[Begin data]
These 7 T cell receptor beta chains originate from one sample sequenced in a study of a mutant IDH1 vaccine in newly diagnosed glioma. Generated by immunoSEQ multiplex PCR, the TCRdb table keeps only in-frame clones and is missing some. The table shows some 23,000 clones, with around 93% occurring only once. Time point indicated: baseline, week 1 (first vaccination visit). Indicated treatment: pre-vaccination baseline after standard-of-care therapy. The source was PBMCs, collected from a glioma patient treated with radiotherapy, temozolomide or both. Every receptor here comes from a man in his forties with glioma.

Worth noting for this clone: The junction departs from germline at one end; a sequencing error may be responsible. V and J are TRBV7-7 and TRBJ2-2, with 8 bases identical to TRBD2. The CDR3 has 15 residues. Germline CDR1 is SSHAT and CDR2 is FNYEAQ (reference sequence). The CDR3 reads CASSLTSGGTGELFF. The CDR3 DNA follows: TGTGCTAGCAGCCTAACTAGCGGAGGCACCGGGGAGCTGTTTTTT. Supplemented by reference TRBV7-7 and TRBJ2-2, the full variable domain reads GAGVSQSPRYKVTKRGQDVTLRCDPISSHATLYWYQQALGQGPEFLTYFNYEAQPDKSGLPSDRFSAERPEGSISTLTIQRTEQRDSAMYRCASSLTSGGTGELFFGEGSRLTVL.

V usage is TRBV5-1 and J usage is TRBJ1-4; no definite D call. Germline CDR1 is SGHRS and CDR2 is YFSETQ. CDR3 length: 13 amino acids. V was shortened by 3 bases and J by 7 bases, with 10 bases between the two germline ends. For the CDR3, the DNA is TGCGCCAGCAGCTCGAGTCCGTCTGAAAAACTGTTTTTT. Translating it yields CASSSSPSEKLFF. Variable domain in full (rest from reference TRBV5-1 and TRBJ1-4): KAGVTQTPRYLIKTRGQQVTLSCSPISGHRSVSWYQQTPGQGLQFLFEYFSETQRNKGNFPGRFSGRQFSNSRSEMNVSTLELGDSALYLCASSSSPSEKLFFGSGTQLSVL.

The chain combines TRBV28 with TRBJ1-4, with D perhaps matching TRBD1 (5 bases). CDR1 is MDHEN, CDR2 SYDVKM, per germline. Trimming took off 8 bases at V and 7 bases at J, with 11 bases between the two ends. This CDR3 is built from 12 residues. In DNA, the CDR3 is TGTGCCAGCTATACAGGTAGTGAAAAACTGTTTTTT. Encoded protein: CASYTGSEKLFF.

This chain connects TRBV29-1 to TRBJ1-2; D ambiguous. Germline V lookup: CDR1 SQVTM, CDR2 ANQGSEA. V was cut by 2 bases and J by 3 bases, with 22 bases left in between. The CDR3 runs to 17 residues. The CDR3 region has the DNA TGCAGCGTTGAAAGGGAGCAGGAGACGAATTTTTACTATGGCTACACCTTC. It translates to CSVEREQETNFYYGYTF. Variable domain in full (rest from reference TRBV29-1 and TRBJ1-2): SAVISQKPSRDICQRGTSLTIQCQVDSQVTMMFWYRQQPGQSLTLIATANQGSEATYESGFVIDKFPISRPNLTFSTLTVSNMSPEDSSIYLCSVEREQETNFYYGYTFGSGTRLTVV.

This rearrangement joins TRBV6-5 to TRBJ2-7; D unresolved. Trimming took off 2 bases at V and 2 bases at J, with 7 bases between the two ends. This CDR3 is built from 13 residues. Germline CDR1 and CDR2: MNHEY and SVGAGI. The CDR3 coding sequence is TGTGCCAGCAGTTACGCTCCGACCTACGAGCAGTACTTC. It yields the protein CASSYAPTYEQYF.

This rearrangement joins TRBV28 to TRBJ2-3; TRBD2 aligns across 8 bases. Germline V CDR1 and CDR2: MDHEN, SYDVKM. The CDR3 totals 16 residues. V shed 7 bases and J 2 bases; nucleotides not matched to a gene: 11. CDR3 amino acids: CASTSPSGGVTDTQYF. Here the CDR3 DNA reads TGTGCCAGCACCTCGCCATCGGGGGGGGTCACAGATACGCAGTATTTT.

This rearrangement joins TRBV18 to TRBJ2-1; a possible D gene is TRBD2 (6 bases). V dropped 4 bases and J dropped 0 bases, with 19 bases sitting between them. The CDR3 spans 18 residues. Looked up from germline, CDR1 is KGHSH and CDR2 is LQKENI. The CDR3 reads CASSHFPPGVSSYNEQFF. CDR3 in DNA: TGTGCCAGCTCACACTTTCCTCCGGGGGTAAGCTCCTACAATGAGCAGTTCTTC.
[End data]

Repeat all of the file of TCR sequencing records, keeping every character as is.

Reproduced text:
These 7 T cell receptor beta chains originate from one sample sequenced in a study of a mutant IDH1 vaccine in newly diagnosed glioma. Generated by immunoSEQ multiplex PCR, the TCRdb table keeps only in-frame clones and is missing some. The table shows some 23,000 clones, with around 93% occurring only once. Time point indicated: baseline, week 1 (first vaccination visit). Indicated treatment: pre-vaccination baseline after standard-of-care therapy. The source was PBMCs, collected from a glioma patient treated with radiotherapy, temozolomide or both. Every receptor here comes from a man in his forties with glioma.

Worth noting for this clone: The junction departs from germline at one end; a sequencing error may be responsible. V and J are TRBV7-7 and TRBJ2-2, with 8 bases identical to TRBD2. The CDR3 has 15 residues. Germline CDR1 is SSHAT and CDR2 is FNYEAQ (reference sequence). The CDR3 reads CASSLTSGGTGELFF. The CDR3 DNA follows: TGTGCTAGCAGCCTAACTAGCGGAGGCACCGGGGAGCTGTTTTTT. Supplemented by reference TRBV7-7 and TRBJ2-2, the full variable domain reads GAGVSQSPRYKVTKRGQDVTLRCDPISSHATLYWYQQALGQGPEFLTYFNYEAQPDKSGLPSDRFSAERPEGSISTLTIQRTEQRDSAMYRCASSLTSGGTGELFFGEGSRLTVL.

V usage is TRBV5-1 and J usage is TRBJ1-4; no definite D call. Germline CDR1 is SGHRS and CDR2 is YFSETQ. CDR3 length: 13 amino acids. V was shortened by 3 bases and J by 7 bases, with 10 bases between the two germline ends. For the CDR3, the DNA is TGCGCCAGCAGCTCGAGTCCGTCTGAAAAACTGTTTTTT. Translating it yields CASSSSPSEKLFF. Variable domain in full (rest from reference TRBV5-1 and TRBJ1-4): KAGVTQTPRYLIKTRGQQVTLSCSPISGHRSVSWYQQTPGQGLQFLFEYFSETQRNKGNFPGRFSGRQFSNSRSEMNVSTLELGDSALYLCASSSSPSEKLFFGSGTQLSVL.

The chain combines TRBV28 with TRBJ1-4, with D perhaps matching TRBD1 (5 bases). CDR1 is MDHEN, CDR2 SYDVKM, per germline. Trimming took off 8 bases at V and 7 bases at J, with 11 bases between the two ends. This CDR3 is built from 12 residues. In DNA, the CDR3 is TGTGCCAGCTATACAGGTAGTGAAAAACTGTTTTTT. Encoded protein: CASYTGSEKLFF.

This chain connects TRBV29-1 to TRBJ1-2; D ambiguous. Germline V lookup: CDR1 SQVTM, CDR2 ANQGSEA. V was cut by 2 bases and J by 3 bases, with 22 bases left in between. The CDR3 runs to 17 residues. The CDR3 region has the DNA TGCAGCGTTGAAAGGGAGCAGGAGACGAATTTTTACTATGGCTACACCTTC. It translates to CSVEREQETNFYYGYTF. Variable domain in full (rest from reference TRBV29-1 and TRBJ1-2): SAVISQKPSRDICQRGTSLTIQCQVDSQVTMMFWYRQQPGQSLTLIATANQGSEATYESGFVIDKFPISRPNLTFSTLTVSNMSPEDSSIYLCSVEREQETNFYYGYTFGSGTRLTVV.

This rearrangement joins TRBV6-5 to TRBJ2-7; D unresolved. Trimming took off 2 bases at V and 2 bases at J, with 7 bases between the two ends. This CDR3 is built from 13 residues. Germline CDR1 and CDR2: MNHEY and SVGAGI. The CDR3 coding sequence is TGTGCCAGCAGTTACGCTCCGACCTACGAGCAGTACTTC. It yields the protein CASSYAPTYEQYF.

This rearrangement joins TRBV28 to TRBJ2-3; TRBD2 aligns across 8 bases. Germline V CDR1 and CDR2: MDHEN, SYDVKM. The CDR3 totals 16 residues. V shed 7 bases and J 2 bases; nucleotides not matched to a gene: 11. CDR3 amino acids: CASTSPSGGVTDTQYF. Here the CDR3 DNA reads TGTGCCAGCACCTCGCCATCGGGGGGGGTCACAGATACGCAGTATTTT.

This rearrangement joins TRBV18 to TRBJ2-1; a possible D gene is TRBD2 (6 bases). V dropped 4 bases and J dropped 0 bases, with 19 bases sitting between them. The CDR3 spans 18 residues. Looked up from germline, CDR1 is KGHSH and CDR2 is LQKENI. The CDR3 reads CASSHFPPGVSSYNEQFF. CDR3 in DNA: TGTGCCAGCTCACACTTTCCTCCGGGGGTAAGCTCCTACAATGAGCAGTTCTTC.